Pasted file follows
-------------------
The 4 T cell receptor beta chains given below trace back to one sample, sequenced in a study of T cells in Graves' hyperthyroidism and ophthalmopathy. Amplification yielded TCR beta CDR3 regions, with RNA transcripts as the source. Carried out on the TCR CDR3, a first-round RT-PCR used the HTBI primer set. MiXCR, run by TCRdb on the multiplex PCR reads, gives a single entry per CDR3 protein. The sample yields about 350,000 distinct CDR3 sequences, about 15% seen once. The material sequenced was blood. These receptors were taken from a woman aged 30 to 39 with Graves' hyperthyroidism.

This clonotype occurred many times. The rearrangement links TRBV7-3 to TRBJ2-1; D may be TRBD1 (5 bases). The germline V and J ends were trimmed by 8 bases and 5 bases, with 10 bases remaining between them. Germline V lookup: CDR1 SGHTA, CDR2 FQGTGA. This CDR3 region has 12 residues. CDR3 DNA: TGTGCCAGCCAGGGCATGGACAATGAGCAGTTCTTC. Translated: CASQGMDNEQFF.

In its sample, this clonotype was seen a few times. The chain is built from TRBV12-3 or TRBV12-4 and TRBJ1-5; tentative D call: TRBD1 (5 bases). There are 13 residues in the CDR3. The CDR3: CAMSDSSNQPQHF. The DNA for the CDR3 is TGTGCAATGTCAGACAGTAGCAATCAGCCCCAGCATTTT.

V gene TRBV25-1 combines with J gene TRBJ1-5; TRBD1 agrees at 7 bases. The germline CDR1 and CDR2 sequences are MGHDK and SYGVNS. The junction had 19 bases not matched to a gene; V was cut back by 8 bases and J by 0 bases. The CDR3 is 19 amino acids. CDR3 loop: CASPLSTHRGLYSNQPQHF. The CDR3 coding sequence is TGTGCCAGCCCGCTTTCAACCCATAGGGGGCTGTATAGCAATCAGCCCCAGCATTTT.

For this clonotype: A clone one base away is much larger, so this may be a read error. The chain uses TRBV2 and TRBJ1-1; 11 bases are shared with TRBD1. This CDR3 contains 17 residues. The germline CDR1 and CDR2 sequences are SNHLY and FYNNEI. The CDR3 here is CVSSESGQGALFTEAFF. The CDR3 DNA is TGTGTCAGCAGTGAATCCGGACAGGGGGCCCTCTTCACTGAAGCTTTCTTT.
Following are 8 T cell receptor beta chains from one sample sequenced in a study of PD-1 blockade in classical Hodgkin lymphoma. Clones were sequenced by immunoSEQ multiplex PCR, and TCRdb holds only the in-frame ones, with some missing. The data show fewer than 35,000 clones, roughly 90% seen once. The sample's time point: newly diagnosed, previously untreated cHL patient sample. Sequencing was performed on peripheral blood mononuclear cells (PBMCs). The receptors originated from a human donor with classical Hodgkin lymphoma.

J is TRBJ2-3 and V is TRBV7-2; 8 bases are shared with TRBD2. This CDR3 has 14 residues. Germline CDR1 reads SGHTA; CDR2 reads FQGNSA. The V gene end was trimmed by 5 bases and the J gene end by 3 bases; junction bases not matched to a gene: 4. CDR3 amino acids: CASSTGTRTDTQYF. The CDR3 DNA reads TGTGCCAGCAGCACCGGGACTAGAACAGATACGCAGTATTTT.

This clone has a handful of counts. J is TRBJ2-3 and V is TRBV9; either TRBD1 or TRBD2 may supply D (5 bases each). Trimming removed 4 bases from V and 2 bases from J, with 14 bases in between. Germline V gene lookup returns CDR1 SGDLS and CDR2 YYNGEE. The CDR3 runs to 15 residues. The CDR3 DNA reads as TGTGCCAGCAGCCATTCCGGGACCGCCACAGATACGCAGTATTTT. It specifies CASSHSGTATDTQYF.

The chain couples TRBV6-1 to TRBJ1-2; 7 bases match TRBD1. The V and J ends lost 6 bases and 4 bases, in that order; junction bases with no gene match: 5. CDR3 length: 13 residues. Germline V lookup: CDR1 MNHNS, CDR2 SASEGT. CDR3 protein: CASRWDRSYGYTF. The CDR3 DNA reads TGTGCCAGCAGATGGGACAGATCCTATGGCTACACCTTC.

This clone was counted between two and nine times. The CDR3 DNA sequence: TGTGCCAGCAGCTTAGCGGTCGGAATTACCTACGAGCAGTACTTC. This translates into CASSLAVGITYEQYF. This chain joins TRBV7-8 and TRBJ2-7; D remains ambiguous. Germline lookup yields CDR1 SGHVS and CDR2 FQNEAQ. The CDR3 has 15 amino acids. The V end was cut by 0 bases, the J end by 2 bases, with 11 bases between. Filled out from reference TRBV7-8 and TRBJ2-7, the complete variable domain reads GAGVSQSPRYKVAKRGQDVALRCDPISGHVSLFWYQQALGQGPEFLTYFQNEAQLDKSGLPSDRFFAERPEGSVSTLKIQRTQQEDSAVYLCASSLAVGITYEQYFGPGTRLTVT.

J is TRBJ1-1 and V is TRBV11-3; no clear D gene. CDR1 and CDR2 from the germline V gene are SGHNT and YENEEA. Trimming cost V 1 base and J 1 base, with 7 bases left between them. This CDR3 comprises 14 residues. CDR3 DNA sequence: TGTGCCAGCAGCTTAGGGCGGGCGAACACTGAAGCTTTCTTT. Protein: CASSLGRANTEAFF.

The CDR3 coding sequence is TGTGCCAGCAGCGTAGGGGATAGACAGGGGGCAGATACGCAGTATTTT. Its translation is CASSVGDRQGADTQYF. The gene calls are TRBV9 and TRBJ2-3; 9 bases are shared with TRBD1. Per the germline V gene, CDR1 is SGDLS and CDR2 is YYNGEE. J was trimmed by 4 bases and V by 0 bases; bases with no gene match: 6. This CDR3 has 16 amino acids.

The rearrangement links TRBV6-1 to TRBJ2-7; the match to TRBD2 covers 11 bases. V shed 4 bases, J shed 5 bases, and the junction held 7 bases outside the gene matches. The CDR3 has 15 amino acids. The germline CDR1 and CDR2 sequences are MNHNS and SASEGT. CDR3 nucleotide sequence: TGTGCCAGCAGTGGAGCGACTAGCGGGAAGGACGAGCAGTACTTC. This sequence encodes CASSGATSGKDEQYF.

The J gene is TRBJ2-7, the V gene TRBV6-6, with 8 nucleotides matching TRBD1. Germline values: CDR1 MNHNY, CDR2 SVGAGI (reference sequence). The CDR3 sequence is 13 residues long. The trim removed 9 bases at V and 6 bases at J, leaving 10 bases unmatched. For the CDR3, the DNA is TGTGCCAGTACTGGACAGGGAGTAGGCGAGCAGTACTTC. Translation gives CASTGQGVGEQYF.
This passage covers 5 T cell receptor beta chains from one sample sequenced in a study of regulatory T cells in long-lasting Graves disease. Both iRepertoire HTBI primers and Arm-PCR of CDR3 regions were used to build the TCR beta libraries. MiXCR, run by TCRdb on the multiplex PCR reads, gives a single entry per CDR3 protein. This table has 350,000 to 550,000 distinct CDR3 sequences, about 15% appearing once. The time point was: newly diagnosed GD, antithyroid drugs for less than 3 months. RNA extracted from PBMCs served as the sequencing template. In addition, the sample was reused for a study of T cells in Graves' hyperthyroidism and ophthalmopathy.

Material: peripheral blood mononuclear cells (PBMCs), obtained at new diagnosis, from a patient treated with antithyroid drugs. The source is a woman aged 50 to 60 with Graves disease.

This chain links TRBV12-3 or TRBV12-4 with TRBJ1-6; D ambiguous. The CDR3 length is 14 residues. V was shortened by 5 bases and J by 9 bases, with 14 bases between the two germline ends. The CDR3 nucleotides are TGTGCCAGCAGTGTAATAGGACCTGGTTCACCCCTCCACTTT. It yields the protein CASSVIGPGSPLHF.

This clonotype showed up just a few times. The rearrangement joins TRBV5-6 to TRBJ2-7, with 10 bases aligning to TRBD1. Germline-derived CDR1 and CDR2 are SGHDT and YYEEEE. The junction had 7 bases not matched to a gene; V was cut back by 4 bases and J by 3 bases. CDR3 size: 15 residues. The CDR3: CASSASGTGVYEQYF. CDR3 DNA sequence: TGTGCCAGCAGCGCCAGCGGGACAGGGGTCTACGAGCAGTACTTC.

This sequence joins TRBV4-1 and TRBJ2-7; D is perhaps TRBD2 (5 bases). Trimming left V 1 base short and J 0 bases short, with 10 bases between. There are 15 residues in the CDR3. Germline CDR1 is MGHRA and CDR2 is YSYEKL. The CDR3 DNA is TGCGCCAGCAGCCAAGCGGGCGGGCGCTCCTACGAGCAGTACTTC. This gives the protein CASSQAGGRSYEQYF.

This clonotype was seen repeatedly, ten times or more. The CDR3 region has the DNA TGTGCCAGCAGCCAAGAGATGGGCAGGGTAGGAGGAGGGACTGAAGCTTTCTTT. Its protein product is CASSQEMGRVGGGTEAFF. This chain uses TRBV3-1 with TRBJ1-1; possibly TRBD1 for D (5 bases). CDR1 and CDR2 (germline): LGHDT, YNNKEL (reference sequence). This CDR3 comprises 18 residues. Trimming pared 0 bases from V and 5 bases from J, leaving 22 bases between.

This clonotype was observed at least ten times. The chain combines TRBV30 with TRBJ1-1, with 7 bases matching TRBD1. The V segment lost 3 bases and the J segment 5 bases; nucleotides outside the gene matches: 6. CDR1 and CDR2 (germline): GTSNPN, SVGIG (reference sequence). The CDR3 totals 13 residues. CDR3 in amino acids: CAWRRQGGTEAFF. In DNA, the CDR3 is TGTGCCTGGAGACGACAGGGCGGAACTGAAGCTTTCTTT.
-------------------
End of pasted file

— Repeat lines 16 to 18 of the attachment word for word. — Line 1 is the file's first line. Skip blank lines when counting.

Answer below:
Material: peripheral blood mononuclear cells (PBMCs), obtained at new diagnosis, from a patient treated with antithyroid drugs. The source is a woman aged 50 to 60 with Graves disease.

This chain links TRBV12-3 or TRBV12-4 with TRBJ1-6; D ambiguous. The CDR3 length is 14 residues. V was shortened by 5 bases and J by 9 bases, with 14 bases between the two germline ends. The CDR3 nucleotides are TGTGCCAGCAGTGTAATAGGACCTGGTTCACCCCTCCACTTT. It yields the protein CASSVIGPGSPLHF.

This clonotype showed up just a few times. The rearrangement joins TRBV5-6 to TRBJ2-7, with 10 bases aligning to TRBD1. Germline-derived CDR1 and CDR2 are SGHDT and YYEEEE. The junction had 7 bases not matched to a gene; V was cut back by 4 bases and J by 3 bases. CDR3 size: 15 residues. The CDR3: CASSASGTGVYEQYF. CDR3 DNA sequence: TGTGCCAGCAGCGCCAGCGGGACAGGGGTCTACGAGCAGTACTTC.